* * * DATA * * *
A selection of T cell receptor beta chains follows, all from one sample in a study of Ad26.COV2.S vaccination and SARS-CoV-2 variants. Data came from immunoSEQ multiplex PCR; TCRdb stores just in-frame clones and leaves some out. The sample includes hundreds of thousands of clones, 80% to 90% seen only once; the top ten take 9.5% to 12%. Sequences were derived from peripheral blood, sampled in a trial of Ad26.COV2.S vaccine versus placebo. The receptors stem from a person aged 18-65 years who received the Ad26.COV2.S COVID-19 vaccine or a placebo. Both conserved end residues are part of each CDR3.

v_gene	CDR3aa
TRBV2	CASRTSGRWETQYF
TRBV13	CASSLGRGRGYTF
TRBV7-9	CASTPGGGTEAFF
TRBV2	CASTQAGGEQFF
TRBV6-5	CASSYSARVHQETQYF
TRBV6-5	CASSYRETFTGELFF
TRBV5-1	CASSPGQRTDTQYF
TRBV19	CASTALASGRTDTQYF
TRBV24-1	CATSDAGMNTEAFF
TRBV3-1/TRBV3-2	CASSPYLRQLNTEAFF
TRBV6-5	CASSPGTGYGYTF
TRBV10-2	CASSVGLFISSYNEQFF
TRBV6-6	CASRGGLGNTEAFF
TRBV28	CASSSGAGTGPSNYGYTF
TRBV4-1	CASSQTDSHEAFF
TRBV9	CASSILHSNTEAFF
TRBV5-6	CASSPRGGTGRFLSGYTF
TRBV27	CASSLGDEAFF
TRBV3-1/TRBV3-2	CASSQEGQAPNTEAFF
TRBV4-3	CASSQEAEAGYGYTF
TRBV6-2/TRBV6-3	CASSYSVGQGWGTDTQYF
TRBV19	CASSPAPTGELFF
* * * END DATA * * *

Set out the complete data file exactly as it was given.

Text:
A selection of T cell receptor beta chains follows, all from one sample in a study of Ad26.COV2.S vaccination and SARS-CoV-2 variants. Data came from immunoSEQ multiplex PCR; TCRdb stores just in-frame clones and leaves some out. The sample includes hundreds of thousands of clones, 80% to 90% seen only once; the top ten take 9.5% to 12%. Sequences were derived from peripheral blood, sampled in a trial of Ad26.COV2.S vaccine versus placebo. The receptors stem from a person aged 18-65 years who received the Ad26.COV2.S COVID-19 vaccine or a placebo. Both conserved end residues are part of each CDR3.

v_gene	CDR3aa
TRBV2	CASRTSGRWETQYF
TRBV13	CASSLGRGRGYTF
TRBV7-9	CASTPGGGTEAFF
TRBV2	CASTQAGGEQFF
TRBV6-5	CASSYSARVHQETQYF
TRBV6-5	CASSYRETFTGELFF
TRBV5-1	CASSPGQRTDTQYF
TRBV19	CASTALASGRTDTQYF
TRBV24-1	CATSDAGMNTEAFF
TRBV3-1/TRBV3-2	CASSPYLRQLNTEAFF
TRBV6-5	CASSPGTGYGYTF
TRBV10-2	CASSVGLFISSYNEQFF
TRBV6-6	CASRGGLGNTEAFF
TRBV28	CASSSGAGTGPSNYGYTF
TRBV4-1	CASSQTDSHEAFF
TRBV9	CASSILHSNTEAFF
TRBV5-6	CASSPRGGTGRFLSGYTF
TRBV27	CASSLGDEAFF
TRBV3-1/TRBV3-2	CASSQEGQAPNTEAFF
TRBV4-3	CASSQEAEAGYGYTF
TRBV6-2/TRBV6-3	CASSYSVGQGWGTDTQYF
TRBV19	CASSPAPTGELFF